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THE UNITED KINGDOM

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The UK does not de jure have an official language but the predominant spoken language is English, a West Germanic language descended from Old English which features a large number of borrowings from Old Norse, Norman French and Latin. Largely because of the British Empire, the English language has spread across the world, and become the international language of business as well as the most widely taught second language. Scots, a language descended from early northern Middle English, is recognised at European level. There are also four Celtic languages in use in the UK: Welsh, Irish Gaelic (generally just referred to as Irish), Scottish Gaelic and Cornish. In the 2001 Census over a fifth (21%) of the population of Wales said they could speak Welsh, an increase from the 1991 Census (18%) In addition, it is estimated that about 200,000 Welsh speakers live in England The 2001 census in Northern Ireland showed that 167,487 (10.4%) people "had some knowledge of Irish" (see Irish language in Northern Ireland), almost exclusively in the Catholic/nationalist population. Over 92,000 people in Scotland (just under 2% of the population) had some Gaelic language ability, including 72% of those living in the Outer Hebrides. The number of schoolchildren being taught in Welsh, Gaelic and Irish is increasing Welsh and Scottish Gaelic are also spoken by small groups around the globe with some Gaelic still spoken in Nova Scotia, Canada, and Welsh in Patagonia, Argentina. Across the United Kingdom, it is generally compulsory for pupils to study a second language to some extent: up to the age of 14 in England, and up to age 16 in Scotland. French and German are the two most commonly taught second languages in England and Scotland. In Wales, all pupils up to age 16 are either taught in Welsh or taught Welsh as a second language. Religion. The Treaty of Union that led to the formation of the United Kingdom ensured that there would be a Protestant succession as well as a link between church and state that still remains. Christianity is the major religion, followed by Islam, Hinduism, Sikhism and then Judaism in terms of number of adherents. The 2007 Tearfund Survey revealed 53% identified themselves as Christian which was similar to the 2004 British Social Attitudes Survey, and to the 2001 Census in which 71.6% said that Christianity was their religion, (though the latter used "a softer question.") However, the Tearfund survey showed only one in ten Britons actually attend church weekly There is also a large and growing atheist and agnostic population. In the 2001 census, 9.1 million (15% of the UK population) claimed no religion, with a further 4.3 million (7% of the UK population) not stating a religious preference There is a disparity between the figures for those identifying themselves with a particular religion and for those proclaiming a belief in a God: a Eurobarometer poll conducted in 2005 showed that 38% of the respondents believed that "there is a God", 40% believed that "there is some sort of spirit or life force" and 20% said "I don't believe there is any sort of spirit, God or life force" Christianity.Christianity is the main religion in England with the Church of England (Anglican) the Established Church:[153] the church retains a representation in the UK Parliament and the British monarch is a member of the church (required under Article 2 of the Treaty of Union) as well as its Supreme Governor. The Church of England also retains the right to draft legislative measures (related to religious administration) through the General Synod that can then be passed into law by Parliament. The Roman Catholic Church in England and Wales is the second largest Christian church with around five million members, mainly in England. There are also growing Orthodox, Evangelical and Pentecostal churches, with Pentecostal churches in England now third after the Church of England and the Roman Catholic Church in terms of church attendance. Among the Pentecostal churches are Elim Pentecostal Church and Assemblies of God in the United Kingdom. Other Christian groups include The Salvation Army, United Reformed Church, Assemblies of God, Plymouth Brethren, Baptist Union, Methodists, Congregationalists, Newfrontiers and house churches.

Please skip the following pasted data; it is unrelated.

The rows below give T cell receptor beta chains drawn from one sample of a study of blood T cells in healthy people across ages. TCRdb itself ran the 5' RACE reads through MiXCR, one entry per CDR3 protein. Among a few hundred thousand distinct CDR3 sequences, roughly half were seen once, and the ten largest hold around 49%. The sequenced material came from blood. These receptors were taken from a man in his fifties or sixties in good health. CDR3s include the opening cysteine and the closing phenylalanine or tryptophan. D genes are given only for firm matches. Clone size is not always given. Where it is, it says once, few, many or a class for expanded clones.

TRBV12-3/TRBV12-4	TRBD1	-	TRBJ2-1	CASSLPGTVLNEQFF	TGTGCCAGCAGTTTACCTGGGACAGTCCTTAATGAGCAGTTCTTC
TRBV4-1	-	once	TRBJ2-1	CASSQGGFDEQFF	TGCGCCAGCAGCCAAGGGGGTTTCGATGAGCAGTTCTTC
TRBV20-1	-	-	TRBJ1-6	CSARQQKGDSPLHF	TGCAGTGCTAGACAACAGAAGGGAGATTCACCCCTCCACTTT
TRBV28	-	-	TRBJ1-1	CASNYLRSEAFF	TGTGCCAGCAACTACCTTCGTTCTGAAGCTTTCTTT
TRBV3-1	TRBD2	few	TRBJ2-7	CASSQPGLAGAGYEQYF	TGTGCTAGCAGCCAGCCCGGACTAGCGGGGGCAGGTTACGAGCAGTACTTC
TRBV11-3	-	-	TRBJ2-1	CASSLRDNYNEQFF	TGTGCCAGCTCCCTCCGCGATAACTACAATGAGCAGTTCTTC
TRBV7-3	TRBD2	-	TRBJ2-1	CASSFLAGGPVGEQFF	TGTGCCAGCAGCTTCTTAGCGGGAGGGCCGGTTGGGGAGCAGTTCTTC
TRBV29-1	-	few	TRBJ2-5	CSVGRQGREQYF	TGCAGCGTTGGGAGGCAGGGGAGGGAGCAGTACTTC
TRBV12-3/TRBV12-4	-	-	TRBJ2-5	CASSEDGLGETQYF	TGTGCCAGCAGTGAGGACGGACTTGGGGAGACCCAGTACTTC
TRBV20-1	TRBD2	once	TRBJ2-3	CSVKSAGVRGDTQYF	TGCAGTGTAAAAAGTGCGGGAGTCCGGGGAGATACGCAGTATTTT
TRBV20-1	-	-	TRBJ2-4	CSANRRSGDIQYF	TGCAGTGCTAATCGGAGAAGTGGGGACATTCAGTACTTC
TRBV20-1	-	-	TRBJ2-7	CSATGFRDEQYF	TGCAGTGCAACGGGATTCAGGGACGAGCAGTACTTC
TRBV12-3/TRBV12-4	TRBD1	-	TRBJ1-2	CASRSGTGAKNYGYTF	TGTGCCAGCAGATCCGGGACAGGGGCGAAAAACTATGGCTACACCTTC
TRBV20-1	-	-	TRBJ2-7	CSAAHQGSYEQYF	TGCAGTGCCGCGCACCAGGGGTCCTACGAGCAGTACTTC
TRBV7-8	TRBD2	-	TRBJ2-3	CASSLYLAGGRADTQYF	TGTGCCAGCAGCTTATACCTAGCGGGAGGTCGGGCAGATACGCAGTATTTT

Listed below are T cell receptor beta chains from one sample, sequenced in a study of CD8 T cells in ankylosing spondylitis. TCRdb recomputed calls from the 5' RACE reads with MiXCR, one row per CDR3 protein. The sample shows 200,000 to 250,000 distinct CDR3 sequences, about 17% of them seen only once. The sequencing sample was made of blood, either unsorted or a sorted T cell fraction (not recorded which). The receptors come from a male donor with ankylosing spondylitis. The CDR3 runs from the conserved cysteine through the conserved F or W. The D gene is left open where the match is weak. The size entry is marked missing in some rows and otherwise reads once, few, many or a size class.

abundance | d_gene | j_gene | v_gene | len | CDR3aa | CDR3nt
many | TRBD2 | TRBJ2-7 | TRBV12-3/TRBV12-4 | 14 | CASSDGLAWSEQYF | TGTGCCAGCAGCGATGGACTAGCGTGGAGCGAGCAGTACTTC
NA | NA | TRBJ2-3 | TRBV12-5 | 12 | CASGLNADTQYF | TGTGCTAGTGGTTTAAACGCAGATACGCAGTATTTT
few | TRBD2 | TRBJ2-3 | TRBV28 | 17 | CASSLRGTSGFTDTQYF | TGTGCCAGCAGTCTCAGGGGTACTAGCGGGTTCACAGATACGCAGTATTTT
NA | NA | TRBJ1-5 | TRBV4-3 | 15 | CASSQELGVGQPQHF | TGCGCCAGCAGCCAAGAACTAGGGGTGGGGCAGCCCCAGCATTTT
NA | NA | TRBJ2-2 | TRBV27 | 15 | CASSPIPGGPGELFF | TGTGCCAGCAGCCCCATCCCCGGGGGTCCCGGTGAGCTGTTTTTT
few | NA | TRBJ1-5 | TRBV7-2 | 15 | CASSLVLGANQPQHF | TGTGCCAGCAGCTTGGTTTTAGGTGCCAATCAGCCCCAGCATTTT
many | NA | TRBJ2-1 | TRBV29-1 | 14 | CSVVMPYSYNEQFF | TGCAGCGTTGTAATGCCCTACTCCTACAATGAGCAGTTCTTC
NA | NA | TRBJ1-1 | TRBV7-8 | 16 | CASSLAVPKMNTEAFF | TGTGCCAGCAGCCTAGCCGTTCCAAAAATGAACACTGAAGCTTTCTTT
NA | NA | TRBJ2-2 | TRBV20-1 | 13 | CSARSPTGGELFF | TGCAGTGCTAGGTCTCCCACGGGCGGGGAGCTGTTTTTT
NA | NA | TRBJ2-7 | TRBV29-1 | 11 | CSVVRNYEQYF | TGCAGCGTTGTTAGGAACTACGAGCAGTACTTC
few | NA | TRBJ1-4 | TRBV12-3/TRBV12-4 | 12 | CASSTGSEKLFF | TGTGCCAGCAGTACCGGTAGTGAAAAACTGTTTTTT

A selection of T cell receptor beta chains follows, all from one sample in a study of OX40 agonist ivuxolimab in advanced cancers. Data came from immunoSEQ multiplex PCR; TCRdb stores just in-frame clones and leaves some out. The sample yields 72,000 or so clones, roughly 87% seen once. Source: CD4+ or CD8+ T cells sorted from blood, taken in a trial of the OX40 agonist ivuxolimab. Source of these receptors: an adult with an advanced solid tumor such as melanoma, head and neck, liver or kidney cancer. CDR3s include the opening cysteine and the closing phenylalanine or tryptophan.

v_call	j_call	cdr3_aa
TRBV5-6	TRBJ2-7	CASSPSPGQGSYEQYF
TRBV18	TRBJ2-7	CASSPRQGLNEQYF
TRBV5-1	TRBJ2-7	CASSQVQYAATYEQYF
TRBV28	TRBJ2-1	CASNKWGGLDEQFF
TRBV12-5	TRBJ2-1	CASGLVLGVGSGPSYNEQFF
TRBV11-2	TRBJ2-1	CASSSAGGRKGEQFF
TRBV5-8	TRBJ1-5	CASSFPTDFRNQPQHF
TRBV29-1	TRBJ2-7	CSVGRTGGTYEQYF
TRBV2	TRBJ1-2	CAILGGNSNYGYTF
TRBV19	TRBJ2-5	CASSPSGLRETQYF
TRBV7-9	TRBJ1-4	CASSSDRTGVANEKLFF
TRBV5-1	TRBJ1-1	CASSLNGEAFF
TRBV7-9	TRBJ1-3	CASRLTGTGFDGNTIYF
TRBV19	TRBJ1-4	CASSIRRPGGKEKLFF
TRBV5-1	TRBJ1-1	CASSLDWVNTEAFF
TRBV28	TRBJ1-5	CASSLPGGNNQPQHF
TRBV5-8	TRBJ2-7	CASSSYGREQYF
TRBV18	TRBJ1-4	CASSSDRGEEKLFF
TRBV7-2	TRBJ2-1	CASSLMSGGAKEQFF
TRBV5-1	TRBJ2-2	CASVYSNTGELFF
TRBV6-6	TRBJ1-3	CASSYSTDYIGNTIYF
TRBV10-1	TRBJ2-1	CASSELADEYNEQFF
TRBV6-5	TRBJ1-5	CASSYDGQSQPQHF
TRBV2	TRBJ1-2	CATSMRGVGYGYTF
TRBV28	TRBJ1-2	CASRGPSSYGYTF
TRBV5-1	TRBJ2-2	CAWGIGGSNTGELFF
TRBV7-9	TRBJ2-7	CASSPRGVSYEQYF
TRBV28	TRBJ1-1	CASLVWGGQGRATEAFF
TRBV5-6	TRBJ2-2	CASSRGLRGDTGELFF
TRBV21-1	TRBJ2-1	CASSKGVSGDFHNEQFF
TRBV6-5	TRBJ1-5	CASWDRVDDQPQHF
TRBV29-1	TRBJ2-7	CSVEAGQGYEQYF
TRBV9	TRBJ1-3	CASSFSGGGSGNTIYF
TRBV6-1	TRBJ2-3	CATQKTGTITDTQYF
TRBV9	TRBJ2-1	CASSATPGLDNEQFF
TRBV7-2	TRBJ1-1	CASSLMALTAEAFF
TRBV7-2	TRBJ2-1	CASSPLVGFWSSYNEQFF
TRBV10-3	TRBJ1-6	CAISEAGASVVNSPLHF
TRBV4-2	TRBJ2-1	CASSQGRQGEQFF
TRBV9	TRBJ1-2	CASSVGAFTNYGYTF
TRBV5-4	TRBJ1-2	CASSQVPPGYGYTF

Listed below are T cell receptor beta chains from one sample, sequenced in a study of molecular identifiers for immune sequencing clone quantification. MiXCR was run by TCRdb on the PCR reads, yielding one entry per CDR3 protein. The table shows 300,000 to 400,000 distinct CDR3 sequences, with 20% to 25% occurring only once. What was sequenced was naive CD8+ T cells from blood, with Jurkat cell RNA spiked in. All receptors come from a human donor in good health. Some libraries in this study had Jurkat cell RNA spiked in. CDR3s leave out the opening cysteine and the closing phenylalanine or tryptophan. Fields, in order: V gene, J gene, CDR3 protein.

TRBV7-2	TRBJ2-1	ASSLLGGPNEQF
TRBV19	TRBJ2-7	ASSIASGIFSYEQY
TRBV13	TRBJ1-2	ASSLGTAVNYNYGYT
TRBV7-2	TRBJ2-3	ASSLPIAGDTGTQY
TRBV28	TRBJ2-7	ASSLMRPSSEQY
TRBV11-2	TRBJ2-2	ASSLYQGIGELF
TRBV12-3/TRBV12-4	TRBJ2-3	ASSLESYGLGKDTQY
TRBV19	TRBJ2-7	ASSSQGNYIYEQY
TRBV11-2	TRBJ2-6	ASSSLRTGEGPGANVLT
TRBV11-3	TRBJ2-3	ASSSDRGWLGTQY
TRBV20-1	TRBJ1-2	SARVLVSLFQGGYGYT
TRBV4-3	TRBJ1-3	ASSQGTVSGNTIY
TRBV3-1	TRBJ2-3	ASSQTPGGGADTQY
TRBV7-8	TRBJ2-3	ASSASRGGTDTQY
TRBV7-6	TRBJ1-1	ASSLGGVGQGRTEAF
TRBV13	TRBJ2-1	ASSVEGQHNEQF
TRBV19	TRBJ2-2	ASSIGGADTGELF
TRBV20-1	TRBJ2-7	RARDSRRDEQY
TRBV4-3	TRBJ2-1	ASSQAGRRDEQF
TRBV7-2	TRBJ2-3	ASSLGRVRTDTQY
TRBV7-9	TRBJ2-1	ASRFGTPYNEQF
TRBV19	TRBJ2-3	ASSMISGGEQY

The presbyterian Church of Scotland (known informally as The Kirk), is recognised as the national church of Scotland and not subject to state control. The British monarch is an ordinary member and is required to swear an oath to "defend the security" of the church upon his or her accession. The Roman Catholic Church in Scotland is Scotland's second largest Christian church, representing a sixth of the population The Scottish Episcopal Church, which is part of the Anglican Communion, dates from the final establishment of Presbyterianism in Scotland in 1690, when it split from the Church of Scotland and is not a 'daughter church' of the Church of England. Further splits in the Church of Scotland, especially in the nineteenth century, led to the creation of various other Presbyterian churches in Scotland, including the Free Church of Scotland. In the 1920s, the Church in Wales became independent from the Church of England and became 'disestablished' but remains in the Anglican Communion. Baptist Union of Wales, Methodism and the Presbyterian Church of Wales are present in Wales as well. The main religious groups in Northern Ireland are organized on an all-Ireland basis. Though Protestants and Anglicans are in the overall majority the Roman Catholic Church of Ireland is the largest single church. The Presbyterian Church in Ireland, closely linked to the Church of Scotland in terms of theology and history, is the second largest church followed by the Church of Ireland (Anglican) which was disestablished in the nineteenth century.